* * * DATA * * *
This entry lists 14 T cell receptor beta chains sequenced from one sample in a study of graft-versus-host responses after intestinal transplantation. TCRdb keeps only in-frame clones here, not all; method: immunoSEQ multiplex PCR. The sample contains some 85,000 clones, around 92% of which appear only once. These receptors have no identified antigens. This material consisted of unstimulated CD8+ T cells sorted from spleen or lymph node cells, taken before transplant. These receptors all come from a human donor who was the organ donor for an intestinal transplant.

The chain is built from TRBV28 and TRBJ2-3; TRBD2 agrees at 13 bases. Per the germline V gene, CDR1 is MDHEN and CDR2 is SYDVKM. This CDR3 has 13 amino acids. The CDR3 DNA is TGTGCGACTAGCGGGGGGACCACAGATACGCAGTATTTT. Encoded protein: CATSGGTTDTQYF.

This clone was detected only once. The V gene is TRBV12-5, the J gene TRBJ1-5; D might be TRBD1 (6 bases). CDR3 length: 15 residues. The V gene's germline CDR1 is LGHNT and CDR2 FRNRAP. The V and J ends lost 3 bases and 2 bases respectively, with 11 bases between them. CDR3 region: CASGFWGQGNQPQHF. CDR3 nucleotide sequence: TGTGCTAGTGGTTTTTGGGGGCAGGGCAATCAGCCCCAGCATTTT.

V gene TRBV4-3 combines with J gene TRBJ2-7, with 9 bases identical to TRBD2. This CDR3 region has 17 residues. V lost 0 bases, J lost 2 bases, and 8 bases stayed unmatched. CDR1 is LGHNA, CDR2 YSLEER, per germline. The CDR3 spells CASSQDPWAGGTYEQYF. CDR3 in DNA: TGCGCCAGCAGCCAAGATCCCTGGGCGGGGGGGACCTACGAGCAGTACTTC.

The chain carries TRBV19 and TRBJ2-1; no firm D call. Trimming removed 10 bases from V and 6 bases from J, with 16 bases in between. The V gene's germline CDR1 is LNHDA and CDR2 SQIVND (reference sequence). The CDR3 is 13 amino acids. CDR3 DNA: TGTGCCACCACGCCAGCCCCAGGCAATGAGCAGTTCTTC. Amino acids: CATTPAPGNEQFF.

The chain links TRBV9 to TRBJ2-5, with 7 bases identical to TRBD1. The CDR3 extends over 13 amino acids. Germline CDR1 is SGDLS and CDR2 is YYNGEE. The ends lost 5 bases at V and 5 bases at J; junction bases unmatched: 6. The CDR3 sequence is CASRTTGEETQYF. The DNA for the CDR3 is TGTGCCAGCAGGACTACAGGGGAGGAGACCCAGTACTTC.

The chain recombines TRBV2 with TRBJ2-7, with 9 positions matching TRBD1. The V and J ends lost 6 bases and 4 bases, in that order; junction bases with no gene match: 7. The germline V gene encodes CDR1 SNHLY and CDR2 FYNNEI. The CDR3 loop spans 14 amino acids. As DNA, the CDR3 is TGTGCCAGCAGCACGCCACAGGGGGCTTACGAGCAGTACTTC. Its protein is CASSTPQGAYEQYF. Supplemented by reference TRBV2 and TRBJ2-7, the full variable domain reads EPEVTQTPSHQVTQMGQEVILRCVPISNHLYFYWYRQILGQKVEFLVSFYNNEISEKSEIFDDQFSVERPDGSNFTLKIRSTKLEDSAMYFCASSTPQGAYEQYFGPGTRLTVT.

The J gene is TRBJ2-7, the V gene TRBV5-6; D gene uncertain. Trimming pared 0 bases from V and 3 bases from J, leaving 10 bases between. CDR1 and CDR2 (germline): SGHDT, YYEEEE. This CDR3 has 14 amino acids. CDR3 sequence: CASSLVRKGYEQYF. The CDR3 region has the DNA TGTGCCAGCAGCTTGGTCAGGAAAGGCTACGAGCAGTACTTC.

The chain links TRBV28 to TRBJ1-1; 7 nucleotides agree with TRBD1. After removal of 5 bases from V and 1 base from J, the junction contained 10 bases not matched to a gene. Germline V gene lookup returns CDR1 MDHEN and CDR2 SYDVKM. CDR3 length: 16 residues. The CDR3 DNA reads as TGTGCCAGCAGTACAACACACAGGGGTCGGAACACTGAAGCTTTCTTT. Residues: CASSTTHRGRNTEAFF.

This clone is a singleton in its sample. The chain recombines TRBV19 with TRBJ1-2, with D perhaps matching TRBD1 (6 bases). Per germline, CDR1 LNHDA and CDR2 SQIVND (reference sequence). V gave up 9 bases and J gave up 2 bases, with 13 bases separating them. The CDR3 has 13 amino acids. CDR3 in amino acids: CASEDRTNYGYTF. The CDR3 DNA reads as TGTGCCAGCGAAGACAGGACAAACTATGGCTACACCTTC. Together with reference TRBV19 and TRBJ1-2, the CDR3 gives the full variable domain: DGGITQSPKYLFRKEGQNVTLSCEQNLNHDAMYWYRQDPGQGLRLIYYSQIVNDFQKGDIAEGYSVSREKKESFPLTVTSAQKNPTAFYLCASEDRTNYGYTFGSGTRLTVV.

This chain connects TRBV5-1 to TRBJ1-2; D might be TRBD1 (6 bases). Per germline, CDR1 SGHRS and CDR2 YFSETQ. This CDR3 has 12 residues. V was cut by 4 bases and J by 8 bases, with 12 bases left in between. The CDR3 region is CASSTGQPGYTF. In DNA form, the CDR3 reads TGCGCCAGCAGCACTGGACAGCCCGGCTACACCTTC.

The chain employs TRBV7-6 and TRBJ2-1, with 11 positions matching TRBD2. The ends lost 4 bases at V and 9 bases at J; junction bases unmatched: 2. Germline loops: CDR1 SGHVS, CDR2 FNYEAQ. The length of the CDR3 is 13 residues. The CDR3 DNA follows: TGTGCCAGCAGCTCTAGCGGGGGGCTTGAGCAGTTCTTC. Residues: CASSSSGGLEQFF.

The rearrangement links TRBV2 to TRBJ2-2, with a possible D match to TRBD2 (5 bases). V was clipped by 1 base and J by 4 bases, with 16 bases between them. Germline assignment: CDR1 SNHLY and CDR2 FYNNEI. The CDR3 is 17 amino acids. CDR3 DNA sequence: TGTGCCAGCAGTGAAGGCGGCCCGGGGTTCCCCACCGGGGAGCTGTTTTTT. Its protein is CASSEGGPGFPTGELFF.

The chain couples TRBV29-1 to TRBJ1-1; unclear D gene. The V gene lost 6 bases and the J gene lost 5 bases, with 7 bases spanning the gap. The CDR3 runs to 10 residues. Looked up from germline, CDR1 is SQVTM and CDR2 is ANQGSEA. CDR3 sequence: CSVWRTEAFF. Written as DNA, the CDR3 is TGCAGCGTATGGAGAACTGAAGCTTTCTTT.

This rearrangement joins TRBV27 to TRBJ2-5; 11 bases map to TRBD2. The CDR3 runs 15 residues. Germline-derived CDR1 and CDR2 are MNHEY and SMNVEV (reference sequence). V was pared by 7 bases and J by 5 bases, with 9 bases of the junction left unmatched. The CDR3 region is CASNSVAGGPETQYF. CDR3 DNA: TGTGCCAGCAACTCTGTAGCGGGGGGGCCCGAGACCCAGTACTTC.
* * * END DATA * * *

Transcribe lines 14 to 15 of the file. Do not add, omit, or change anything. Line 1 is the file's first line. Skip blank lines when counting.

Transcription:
The chain couples TRBV29-1 to TRBJ1-1; unclear D gene. The V gene lost 6 bases and the J gene lost 5 bases, with 7 bases spanning the gap. The CDR3 runs to 10 residues. Looked up from germline, CDR1 is SQVTM and CDR2 is ANQGSEA. CDR3 sequence: CSVWRTEAFF. Written as DNA, the CDR3 is TGCAGCGTATGGAGAACTGAAGCTTTCTTT.

This rearrangement joins TRBV27 to TRBJ2-5; 11 bases map to TRBD2. The CDR3 runs 15 residues. Germline-derived CDR1 and CDR2 are MNHEY and SMNVEV (reference sequence). V was pared by 7 bases and J by 5 bases, with 9 bases of the junction left unmatched. The CDR3 region is CASNSVAGGPETQYF. CDR3 DNA: TGTGCCAGCAACTCTGTAGCGGGGGGGCCCGAGACCCAGTACTTC.